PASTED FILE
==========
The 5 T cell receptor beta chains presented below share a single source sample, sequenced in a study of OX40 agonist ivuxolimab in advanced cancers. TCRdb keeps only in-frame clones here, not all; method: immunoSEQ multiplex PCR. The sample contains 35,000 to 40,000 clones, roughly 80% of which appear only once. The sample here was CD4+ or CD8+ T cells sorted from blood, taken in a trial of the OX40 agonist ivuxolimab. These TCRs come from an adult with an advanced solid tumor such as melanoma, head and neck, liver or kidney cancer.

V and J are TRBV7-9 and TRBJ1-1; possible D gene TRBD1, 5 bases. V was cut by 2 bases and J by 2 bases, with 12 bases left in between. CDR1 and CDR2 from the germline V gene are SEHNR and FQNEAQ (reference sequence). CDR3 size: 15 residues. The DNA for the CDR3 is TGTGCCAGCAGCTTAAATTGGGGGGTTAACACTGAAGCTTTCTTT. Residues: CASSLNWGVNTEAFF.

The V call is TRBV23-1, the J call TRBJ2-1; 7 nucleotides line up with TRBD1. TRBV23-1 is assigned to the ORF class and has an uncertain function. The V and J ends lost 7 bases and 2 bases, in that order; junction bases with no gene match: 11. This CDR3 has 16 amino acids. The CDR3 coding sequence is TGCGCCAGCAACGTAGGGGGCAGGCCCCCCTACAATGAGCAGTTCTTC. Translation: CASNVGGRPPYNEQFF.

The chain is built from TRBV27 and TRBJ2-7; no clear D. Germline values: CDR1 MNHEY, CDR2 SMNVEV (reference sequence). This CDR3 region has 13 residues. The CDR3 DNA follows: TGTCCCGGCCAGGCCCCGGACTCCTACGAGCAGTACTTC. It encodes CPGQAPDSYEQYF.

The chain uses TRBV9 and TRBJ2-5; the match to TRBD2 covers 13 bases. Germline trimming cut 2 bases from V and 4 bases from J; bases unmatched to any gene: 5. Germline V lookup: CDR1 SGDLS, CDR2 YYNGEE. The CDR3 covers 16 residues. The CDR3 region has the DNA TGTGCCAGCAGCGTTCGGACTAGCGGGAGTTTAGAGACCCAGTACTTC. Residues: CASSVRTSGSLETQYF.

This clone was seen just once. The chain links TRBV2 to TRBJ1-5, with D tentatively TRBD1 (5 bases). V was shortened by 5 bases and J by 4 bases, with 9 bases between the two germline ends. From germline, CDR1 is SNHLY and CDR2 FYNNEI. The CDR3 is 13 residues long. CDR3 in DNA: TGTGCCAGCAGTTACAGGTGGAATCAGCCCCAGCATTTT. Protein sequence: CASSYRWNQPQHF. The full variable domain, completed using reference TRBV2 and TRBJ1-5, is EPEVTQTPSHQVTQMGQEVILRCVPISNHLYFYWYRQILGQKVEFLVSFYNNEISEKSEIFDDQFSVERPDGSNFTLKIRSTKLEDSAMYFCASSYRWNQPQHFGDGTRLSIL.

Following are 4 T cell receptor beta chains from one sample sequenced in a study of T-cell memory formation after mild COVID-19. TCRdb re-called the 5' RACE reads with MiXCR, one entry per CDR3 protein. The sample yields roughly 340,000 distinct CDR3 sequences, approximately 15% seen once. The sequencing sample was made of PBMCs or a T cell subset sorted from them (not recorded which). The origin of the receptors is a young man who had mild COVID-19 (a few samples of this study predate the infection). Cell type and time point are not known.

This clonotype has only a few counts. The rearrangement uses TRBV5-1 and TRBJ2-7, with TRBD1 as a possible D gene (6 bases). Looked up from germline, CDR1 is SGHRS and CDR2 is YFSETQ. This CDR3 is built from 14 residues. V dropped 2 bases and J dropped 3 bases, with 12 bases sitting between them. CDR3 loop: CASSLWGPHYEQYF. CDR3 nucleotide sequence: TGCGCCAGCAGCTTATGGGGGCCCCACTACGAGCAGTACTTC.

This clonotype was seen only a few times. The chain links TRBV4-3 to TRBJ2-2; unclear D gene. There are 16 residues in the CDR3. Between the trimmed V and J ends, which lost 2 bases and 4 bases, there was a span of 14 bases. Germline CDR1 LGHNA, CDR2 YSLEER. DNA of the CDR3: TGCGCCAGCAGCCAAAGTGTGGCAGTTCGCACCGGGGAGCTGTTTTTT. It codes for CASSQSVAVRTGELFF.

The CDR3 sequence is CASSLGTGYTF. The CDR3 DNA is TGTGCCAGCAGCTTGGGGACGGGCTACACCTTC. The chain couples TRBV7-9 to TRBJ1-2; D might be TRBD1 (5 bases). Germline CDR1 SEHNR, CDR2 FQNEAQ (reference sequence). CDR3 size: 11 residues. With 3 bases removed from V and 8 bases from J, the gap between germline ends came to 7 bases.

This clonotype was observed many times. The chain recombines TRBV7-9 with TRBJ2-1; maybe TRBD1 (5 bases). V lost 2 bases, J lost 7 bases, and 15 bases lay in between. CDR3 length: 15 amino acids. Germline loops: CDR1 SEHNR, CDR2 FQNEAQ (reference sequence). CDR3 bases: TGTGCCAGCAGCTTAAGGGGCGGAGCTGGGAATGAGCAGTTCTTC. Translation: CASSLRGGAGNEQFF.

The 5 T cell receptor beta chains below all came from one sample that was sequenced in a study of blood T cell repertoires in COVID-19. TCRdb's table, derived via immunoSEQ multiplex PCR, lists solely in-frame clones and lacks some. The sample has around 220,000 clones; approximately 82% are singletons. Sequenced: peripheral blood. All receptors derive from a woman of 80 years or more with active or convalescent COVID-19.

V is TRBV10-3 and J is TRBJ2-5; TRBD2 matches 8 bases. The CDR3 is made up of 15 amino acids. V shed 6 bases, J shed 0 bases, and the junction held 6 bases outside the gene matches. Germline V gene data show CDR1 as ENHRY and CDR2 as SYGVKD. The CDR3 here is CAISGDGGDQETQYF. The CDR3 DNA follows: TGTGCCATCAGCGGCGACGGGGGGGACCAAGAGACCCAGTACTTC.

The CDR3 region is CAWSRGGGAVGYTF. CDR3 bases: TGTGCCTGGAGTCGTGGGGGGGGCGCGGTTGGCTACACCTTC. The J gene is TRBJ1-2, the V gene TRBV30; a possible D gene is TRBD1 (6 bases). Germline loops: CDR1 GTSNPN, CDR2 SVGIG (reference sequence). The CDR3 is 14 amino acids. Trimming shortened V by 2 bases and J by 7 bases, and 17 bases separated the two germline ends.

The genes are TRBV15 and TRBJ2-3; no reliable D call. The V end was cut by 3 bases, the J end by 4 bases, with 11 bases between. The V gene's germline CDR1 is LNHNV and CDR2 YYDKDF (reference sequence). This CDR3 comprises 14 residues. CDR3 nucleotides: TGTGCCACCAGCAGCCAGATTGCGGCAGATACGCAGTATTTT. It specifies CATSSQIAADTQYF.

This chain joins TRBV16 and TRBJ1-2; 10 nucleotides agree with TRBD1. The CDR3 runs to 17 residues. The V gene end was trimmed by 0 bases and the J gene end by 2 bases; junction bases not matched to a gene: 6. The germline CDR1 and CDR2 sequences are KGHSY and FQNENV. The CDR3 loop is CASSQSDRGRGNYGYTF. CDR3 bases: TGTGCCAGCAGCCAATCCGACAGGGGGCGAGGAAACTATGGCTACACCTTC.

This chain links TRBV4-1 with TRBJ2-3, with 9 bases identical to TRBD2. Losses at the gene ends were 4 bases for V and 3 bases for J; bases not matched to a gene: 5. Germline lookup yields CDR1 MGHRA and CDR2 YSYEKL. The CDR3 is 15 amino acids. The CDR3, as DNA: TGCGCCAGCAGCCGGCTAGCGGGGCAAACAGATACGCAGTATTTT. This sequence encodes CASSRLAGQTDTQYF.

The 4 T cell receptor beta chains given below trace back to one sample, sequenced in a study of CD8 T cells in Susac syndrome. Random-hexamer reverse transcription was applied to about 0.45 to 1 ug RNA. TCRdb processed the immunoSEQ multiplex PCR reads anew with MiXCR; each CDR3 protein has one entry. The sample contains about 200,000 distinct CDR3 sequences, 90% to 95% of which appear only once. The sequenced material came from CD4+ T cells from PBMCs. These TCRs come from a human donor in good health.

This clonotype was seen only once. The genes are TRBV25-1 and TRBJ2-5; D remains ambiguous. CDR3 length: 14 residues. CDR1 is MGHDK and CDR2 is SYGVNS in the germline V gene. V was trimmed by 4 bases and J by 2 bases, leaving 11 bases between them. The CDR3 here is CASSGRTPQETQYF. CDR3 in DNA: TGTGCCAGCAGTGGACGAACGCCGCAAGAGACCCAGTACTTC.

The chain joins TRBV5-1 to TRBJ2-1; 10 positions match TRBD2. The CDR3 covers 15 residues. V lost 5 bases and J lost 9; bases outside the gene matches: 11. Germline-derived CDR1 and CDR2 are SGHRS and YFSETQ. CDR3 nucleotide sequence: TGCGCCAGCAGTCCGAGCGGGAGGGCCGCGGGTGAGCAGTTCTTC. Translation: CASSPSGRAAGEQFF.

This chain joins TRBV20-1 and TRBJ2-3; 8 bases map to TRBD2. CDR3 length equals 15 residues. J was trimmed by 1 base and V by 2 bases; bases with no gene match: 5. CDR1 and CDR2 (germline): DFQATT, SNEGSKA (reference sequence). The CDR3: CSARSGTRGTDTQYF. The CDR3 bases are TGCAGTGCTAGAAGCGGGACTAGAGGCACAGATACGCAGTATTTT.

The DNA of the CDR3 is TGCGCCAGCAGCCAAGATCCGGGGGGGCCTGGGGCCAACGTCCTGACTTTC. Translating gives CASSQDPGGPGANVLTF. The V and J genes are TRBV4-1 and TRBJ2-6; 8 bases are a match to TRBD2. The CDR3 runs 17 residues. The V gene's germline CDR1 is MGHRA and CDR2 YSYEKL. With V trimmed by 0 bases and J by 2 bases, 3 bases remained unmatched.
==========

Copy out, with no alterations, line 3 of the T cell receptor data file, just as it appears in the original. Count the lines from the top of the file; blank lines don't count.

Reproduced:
The V call is TRBV23-1, the J call TRBJ2-1; 7 nucleotides line up with TRBD1. TRBV23-1 is assigned to the ORF class and has an uncertain function. The V and J ends lost 7 bases and 2 bases, in that order; junction bases with no gene match: 11. This CDR3 has 16 amino acids. The CDR3 coding sequence is TGCGCCAGCAACGTAGGGGGCAGGCCCCCCTACAATGAGCAGTTCTTC. Translation: CASNVGGRPPYNEQFF.